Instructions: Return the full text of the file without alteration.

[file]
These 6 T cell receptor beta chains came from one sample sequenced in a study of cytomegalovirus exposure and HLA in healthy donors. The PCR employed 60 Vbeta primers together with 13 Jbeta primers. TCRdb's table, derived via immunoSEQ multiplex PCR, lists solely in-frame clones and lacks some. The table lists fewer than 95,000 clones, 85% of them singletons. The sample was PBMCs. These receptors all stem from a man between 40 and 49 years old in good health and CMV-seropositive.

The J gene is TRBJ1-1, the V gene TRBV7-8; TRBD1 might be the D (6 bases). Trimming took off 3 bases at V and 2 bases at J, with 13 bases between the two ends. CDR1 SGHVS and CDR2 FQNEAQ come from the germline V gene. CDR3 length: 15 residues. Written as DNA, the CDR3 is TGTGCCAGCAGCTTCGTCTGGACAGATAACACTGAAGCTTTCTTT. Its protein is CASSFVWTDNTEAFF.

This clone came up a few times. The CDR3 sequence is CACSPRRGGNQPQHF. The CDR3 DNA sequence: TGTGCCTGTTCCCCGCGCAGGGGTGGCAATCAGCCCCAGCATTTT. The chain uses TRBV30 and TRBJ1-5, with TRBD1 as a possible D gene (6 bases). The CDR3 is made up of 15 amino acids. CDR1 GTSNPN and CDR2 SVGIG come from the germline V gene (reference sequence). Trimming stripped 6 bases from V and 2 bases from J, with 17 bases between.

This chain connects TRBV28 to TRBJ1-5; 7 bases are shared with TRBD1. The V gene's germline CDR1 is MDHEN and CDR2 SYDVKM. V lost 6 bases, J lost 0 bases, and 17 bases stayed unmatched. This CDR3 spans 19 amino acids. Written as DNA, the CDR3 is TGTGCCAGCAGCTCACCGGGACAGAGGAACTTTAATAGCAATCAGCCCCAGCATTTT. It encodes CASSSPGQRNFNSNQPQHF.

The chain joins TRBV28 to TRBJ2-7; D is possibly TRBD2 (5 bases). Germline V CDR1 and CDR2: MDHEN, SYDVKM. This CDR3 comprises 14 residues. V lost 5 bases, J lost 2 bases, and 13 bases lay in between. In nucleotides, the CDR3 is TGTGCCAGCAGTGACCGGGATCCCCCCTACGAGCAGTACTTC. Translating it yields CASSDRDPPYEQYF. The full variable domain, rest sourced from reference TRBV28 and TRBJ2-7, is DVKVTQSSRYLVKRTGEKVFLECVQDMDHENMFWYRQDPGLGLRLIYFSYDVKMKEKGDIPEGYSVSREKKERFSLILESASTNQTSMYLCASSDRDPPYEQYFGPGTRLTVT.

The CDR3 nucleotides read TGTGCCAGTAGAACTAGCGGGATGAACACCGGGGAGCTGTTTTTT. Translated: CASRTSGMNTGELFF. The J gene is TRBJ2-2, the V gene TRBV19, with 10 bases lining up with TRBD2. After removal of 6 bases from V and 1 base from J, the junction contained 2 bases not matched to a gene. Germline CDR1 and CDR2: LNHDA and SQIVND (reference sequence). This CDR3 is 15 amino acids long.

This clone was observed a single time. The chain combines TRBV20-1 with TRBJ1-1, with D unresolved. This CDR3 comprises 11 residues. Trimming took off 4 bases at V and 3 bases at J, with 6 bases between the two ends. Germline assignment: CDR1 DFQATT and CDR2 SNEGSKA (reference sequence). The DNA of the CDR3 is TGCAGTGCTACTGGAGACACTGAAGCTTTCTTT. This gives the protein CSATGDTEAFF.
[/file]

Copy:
These 6 T cell receptor beta chains came from one sample sequenced in a study of cytomegalovirus exposure and HLA in healthy donors. The PCR employed 60 Vbeta primers together with 13 Jbeta primers. TCRdb's table, derived via immunoSEQ multiplex PCR, lists solely in-frame clones and lacks some. The table lists fewer than 95,000 clones, 85% of them singletons. The sample was PBMCs. These receptors all stem from a man between 40 and 49 years old in good health and CMV-seropositive.

The J gene is TRBJ1-1, the V gene TRBV7-8; TRBD1 might be the D (6 bases). Trimming took off 3 bases at V and 2 bases at J, with 13 bases between the two ends. CDR1 SGHVS and CDR2 FQNEAQ come from the germline V gene. CDR3 length: 15 residues. Written as DNA, the CDR3 is TGTGCCAGCAGCTTCGTCTGGACAGATAACACTGAAGCTTTCTTT. Its protein is CASSFVWTDNTEAFF.

This clone came up a few times. The CDR3 sequence is CACSPRRGGNQPQHF. The CDR3 DNA sequence: TGTGCCTGTTCCCCGCGCAGGGGTGGCAATCAGCCCCAGCATTTT. The chain uses TRBV30 and TRBJ1-5, with TRBD1 as a possible D gene (6 bases). The CDR3 is made up of 15 amino acids. CDR1 GTSNPN and CDR2 SVGIG come from the germline V gene (reference sequence). Trimming stripped 6 bases from V and 2 bases from J, with 17 bases between.

This chain connects TRBV28 to TRBJ1-5; 7 bases are shared with TRBD1. The V gene's germline CDR1 is MDHEN and CDR2 SYDVKM. V lost 6 bases, J lost 0 bases, and 17 bases stayed unmatched. This CDR3 spans 19 amino acids. Written as DNA, the CDR3 is TGTGCCAGCAGCTCACCGGGACAGAGGAACTTTAATAGCAATCAGCCCCAGCATTTT. It encodes CASSSPGQRNFNSNQPQHF.

The chain joins TRBV28 to TRBJ2-7; D is possibly TRBD2 (5 bases). Germline V CDR1 and CDR2: MDHEN, SYDVKM. This CDR3 comprises 14 residues. V lost 5 bases, J lost 2 bases, and 13 bases lay in between. In nucleotides, the CDR3 is TGTGCCAGCAGTGACCGGGATCCCCCCTACGAGCAGTACTTC. Translating it yields CASSDRDPPYEQYF. The full variable domain, rest sourced from reference TRBV28 and TRBJ2-7, is DVKVTQSSRYLVKRTGEKVFLECVQDMDHENMFWYRQDPGLGLRLIYFSYDVKMKEKGDIPEGYSVSREKKERFSLILESASTNQTSMYLCASSDRDPPYEQYFGPGTRLTVT.

The CDR3 nucleotides read TGTGCCAGTAGAACTAGCGGGATGAACACCGGGGAGCTGTTTTTT. Translated: CASRTSGMNTGELFF. The J gene is TRBJ2-2, the V gene TRBV19, with 10 bases lining up with TRBD2. After removal of 6 bases from V and 1 base from J, the junction contained 2 bases not matched to a gene. Germline CDR1 and CDR2: LNHDA and SQIVND (reference sequence). This CDR3 is 15 amino acids long.

This clone was observed a single time. The chain combines TRBV20-1 with TRBJ1-1, with D unresolved. This CDR3 comprises 11 residues. Trimming took off 4 bases at V and 3 bases at J, with 6 bases between the two ends. Germline assignment: CDR1 DFQATT and CDR2 SNEGSKA (reference sequence). The DNA of the CDR3 is TGCAGTGCTACTGGAGACACTGAAGCTTTCTTT. This gives the protein CSATGDTEAFF.